The central dilemma of history is that the dynamic that promotes economic prosperity arises largely from the conviction that the material world alone constitutes true `reality’.
– Blurb for Holding Up a Mirror: How Civilizations Decline by Anne Glyn-Jones
‘The Philosophical Basis of Human Rights in Indonesia’ is the heading of this page on the website of the Indonesian Embassy in London.
The Indonesian Government has consistently endeavored to adhere to the humanitarian precepts and basic human rights and freedoms embodied in its national philosophy, Pancasila, its 1945 Constitution, and its national laws and regulations. Indeed these precepts, rights and freedoms, as embodied in the constitutional and legal system, derive from age-old traditions, customs and the philosophy of life of the Indonesian people.
One of the ‘Five Pillars’ of Pancasila is that everyone should believe in “the one and only God”. And that has caused problems because various sects think that they are the only true believers and show little respect, even resorting to violence, to prove to themselves that only they will ‘inherit the earth’ once they have departed for the hereafter.
President-elect Jokowi, a devout Javanese Muslim, has stated that he wants to retain the Ministry of Religious Affairs, whereas my contention is that its retention will do little to change the nation’s mindset.
His call for a change in the people’s mindset is the raison d’être for this series of posts. However, although I do agree that improvement in areas like health and education is crucial in achieving that, I do not believe that building “a foundation to make people more productive and competitive in the economy” is the correct aim.
(“Productive”, meaning to raise incomes in order to purchase what is produced from finite resources, and “competitive”, meaning in world markets.)
“The economic development in my opinion is first, to build the human resource, through education…What kind of education? We should do mental revolution.”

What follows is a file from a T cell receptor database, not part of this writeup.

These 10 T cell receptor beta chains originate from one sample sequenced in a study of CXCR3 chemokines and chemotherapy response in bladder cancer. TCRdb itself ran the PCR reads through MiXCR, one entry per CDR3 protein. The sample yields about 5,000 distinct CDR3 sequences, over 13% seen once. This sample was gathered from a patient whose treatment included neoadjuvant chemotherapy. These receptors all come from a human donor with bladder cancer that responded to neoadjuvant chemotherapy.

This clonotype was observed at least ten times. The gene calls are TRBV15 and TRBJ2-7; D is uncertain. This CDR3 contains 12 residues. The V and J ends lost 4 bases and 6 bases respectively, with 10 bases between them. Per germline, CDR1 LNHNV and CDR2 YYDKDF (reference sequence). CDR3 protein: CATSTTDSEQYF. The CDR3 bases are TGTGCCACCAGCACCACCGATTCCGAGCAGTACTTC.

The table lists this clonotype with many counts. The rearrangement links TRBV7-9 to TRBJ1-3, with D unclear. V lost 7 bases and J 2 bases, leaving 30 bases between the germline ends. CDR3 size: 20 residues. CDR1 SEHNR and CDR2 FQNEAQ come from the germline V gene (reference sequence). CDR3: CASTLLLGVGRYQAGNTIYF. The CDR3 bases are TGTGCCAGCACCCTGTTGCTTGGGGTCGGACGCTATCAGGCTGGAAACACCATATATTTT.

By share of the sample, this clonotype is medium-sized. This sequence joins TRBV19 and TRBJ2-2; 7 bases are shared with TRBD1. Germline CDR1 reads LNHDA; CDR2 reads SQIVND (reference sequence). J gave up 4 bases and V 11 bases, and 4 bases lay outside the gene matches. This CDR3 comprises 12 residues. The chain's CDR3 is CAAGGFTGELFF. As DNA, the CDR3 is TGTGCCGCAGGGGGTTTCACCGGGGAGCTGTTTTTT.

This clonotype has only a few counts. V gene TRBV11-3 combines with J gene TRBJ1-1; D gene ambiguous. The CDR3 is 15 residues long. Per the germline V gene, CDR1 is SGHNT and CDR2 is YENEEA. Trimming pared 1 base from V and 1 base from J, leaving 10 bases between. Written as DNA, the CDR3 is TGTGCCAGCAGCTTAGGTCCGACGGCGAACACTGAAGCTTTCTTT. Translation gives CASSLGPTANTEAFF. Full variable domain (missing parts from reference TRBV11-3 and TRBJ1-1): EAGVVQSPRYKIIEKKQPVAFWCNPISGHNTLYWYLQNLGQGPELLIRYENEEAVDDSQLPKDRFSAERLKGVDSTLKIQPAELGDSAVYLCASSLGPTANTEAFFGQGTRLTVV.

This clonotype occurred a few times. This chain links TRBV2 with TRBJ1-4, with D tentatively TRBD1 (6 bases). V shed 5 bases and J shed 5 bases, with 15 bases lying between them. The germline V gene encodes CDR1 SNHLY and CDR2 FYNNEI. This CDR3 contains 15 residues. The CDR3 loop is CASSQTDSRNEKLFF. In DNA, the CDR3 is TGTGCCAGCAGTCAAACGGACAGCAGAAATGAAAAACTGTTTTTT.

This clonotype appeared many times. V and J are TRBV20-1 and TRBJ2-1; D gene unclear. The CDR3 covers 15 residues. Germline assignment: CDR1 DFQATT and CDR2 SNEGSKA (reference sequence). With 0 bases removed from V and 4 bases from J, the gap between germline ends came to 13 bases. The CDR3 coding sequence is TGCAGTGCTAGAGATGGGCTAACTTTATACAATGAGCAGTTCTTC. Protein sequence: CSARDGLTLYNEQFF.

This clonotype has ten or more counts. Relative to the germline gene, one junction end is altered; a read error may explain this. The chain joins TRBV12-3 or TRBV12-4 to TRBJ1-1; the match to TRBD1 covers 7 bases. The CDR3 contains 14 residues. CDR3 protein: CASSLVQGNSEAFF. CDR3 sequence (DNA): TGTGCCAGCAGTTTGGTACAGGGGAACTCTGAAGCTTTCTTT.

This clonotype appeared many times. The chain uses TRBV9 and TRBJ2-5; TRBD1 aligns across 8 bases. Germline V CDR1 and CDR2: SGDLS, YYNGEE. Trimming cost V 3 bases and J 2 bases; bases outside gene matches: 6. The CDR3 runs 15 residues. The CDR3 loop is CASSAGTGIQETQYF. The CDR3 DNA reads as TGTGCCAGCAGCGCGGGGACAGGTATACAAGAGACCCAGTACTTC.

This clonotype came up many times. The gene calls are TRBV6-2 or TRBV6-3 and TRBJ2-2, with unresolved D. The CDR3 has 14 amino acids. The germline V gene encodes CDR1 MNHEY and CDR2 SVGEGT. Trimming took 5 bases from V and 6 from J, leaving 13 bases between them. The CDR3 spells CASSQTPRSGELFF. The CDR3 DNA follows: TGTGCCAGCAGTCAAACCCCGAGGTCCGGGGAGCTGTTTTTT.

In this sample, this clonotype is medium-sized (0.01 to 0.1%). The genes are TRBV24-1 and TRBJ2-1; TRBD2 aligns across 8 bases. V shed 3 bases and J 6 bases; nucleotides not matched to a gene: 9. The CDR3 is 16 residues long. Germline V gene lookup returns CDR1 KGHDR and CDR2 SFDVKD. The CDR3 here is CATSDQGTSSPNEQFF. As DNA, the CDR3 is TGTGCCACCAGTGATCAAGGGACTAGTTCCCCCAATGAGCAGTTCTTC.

(I can’t decide if that is the way Jokowi speaks or if it’s a Google translation!)
I believe that what we are witnessing in the western world and in the so-called ‘developing world’ is the breakdown of civilisation, much of it rooted in global capitalism, which has created a divide between the ‘haves’ and the ‘have nots’, who being disenfranchised turn to religion, to ‘God’s will’, as an excuse-cum-palliative for their predicament.
The most cursory of internet searches unearths the following interactive site which offers a historical overview of how and why civilisations collapse.
The history of humankind has been marked by patterns of growth and decline. Some declines have been gradual, occurring over centuries. Others have been rapid, occurring over the course of a few years. War, drought, natural disaster, disease, overpopulation, economic disruption: any of these or a combination of these events can bring about the collapse of a civilization. Internal causes (such as political struggles or overfarming) can combine with external causes (such as war or natural disaster) to bring about a collapse.
Natural disasters are generally caused by the movements of Planet Earth’s tectonic plates which lead to volcanic eruptions, earthquakes, tsunamis and landslips. These naturally occurring events, few of which are predictable in their timing, often lead to massive loss of human lives. However, these should be termed ‘man-made disasters’.
The widespread death toll from the 2004 Aceh tsunami was exacerbated by environmental destruction such as the removal of mangrove forests and other coastal defences in order to build tourism projects. The death tolls from earthquakes are unacceptably high because of the shoddy (and often corrupt) construction of buildings in known earthquake zones. Landslides are preventable by not removing the tree cover: their roots prevent rootlessness.
The planet can only support a limited human population. Its constant expansion has lead to the rapid reduction in finite natural resources: minerals, fertile land (concreted or paved over for industrial and other infrastructure ‘developments’) and, especially, potable water.
Humanity as a whole, and not just in Indonesia, needs a different mindset if it is to survive, and a vital key to that is ecopsychology.
The basic idea is that while the human mind is shaped by the modern social world, it can be readily inspired and comforted by the wider natural world, because that is the arena in which it originally evolved. One has to include the relationship of humans to other species and ecosystems. These relations have a deep evolutionary history; reach a natural affinity within the structure of their brains and they have deep psychic significance in the present time, in spite of urbanization. Humans are dependent on healthy nature not only for their physical sustenance, but for mental health, too. The destruction of ecosystems means that something in humans also dies.
(The way things are going, that last sentence should read: The destruction of ecosystems means that humans also die.)
So, yes, I do believe that all peoples should respect and obey the laws of the One and Only God.
And her name is Gaia, aka Mother Nature.